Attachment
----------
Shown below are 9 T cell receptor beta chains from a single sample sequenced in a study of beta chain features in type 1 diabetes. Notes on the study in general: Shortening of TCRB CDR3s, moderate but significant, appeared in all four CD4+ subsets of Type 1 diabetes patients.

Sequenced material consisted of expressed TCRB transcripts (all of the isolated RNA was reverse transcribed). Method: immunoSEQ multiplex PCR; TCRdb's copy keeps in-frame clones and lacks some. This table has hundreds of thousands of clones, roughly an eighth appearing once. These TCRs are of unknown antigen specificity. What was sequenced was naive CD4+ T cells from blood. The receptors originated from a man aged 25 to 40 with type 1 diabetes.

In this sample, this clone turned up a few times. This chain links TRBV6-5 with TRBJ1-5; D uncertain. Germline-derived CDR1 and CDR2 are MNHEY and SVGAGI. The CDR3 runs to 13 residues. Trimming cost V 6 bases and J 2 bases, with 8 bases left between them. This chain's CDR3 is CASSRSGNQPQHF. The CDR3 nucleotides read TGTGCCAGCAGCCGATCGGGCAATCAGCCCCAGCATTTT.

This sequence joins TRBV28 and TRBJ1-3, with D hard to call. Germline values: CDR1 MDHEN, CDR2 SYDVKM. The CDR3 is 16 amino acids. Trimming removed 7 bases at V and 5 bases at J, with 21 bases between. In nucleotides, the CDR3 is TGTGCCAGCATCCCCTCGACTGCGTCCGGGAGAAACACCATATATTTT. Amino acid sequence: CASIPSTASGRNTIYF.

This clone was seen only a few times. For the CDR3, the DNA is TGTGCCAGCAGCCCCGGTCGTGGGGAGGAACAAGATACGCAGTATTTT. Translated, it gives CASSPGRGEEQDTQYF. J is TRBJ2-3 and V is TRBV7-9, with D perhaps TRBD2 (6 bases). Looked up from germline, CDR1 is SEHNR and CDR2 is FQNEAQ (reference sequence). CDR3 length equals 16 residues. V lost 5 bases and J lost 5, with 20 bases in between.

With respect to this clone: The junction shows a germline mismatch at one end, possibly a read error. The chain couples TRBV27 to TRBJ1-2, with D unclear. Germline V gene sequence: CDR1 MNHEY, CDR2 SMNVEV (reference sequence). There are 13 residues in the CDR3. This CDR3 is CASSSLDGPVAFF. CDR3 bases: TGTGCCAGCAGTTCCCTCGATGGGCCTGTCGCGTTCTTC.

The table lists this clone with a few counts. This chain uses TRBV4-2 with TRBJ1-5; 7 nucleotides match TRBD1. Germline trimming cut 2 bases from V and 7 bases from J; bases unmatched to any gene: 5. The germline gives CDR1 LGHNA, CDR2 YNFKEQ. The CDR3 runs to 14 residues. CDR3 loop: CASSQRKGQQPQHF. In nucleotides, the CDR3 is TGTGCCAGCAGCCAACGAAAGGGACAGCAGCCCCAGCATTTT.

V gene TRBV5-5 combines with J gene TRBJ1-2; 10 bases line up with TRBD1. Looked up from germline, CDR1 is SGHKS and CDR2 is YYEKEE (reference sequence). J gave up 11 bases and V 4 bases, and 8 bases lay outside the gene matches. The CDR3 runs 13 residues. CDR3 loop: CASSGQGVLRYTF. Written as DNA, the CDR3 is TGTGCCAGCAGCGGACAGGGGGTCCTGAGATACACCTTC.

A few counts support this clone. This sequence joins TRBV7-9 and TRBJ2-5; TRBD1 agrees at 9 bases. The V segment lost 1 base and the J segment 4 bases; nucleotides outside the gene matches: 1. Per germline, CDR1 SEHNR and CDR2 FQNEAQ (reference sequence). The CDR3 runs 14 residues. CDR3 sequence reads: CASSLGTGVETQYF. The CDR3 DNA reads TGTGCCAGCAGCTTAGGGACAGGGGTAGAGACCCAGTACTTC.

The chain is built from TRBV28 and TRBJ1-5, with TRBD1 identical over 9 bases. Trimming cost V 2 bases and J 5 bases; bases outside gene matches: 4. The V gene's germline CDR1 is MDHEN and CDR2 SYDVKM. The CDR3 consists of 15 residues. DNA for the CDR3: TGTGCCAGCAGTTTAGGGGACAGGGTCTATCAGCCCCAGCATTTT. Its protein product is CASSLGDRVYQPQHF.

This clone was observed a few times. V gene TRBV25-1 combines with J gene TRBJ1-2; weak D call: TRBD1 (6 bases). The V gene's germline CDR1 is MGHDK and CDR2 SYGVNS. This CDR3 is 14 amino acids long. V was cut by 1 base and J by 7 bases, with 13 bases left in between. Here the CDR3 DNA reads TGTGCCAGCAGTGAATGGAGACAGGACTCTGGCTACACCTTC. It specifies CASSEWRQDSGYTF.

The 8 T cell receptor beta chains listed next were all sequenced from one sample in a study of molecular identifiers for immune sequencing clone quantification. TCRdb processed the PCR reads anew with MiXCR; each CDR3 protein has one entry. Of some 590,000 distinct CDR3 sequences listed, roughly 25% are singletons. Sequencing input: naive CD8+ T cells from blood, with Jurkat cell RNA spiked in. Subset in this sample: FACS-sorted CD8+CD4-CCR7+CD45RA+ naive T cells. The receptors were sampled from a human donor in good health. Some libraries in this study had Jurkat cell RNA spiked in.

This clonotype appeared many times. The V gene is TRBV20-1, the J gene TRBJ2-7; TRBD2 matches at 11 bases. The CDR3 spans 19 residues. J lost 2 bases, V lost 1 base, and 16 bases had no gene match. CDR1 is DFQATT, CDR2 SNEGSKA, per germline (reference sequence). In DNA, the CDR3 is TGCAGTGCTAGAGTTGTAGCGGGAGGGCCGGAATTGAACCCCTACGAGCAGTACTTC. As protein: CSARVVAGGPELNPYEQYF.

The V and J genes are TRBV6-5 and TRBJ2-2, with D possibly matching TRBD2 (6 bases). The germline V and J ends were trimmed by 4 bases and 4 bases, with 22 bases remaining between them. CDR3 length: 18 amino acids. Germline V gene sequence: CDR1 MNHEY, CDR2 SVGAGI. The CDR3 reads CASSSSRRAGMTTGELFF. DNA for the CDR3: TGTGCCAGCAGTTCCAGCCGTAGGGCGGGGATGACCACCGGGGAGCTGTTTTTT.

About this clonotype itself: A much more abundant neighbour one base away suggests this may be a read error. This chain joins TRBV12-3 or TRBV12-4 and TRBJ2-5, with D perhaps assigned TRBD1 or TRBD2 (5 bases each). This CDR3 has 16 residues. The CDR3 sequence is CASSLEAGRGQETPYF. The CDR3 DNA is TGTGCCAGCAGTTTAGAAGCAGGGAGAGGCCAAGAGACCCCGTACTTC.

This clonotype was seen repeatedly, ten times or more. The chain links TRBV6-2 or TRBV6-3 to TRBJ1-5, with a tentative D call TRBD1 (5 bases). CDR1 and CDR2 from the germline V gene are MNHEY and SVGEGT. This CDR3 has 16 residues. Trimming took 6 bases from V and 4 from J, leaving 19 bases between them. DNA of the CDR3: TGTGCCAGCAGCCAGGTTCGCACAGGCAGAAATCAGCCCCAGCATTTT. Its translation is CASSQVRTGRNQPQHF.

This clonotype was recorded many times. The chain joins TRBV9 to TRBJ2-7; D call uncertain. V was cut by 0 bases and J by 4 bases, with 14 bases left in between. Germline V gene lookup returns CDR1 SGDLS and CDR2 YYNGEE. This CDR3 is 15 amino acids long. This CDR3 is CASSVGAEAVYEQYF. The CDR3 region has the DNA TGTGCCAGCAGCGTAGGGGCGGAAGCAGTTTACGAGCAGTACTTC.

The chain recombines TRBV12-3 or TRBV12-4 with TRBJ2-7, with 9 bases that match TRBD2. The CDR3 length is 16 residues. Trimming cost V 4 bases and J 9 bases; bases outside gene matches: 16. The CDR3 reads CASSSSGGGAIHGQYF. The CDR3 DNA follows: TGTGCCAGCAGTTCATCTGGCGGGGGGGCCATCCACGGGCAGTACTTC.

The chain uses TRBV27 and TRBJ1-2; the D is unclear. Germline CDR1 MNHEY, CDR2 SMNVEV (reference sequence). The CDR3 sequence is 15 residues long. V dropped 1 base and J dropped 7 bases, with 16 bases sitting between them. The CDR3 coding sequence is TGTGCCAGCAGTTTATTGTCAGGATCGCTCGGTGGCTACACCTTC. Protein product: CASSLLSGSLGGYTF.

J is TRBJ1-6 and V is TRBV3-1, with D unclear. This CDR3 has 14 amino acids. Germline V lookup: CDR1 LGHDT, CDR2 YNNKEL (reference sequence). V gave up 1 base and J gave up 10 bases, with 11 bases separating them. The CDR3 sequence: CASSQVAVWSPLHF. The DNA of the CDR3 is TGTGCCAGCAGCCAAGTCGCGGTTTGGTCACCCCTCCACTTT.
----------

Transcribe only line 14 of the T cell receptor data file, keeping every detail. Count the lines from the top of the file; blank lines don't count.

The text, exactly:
The V and J genes are TRBV6-5 and TRBJ2-2, with D possibly matching TRBD2 (6 bases). The germline V and J ends were trimmed by 4 bases and 4 bases, with 22 bases remaining between them. CDR3 length: 18 amino acids. Germline V gene sequence: CDR1 MNHEY, CDR2 SVGAGI. The CDR3 reads CASSSSRRAGMTTGELFF. DNA for the CDR3: TGTGCCAGCAGTTCCAGCCGTAGGGCGGGGATGACCACCGGGGAGCTGTTTTTT.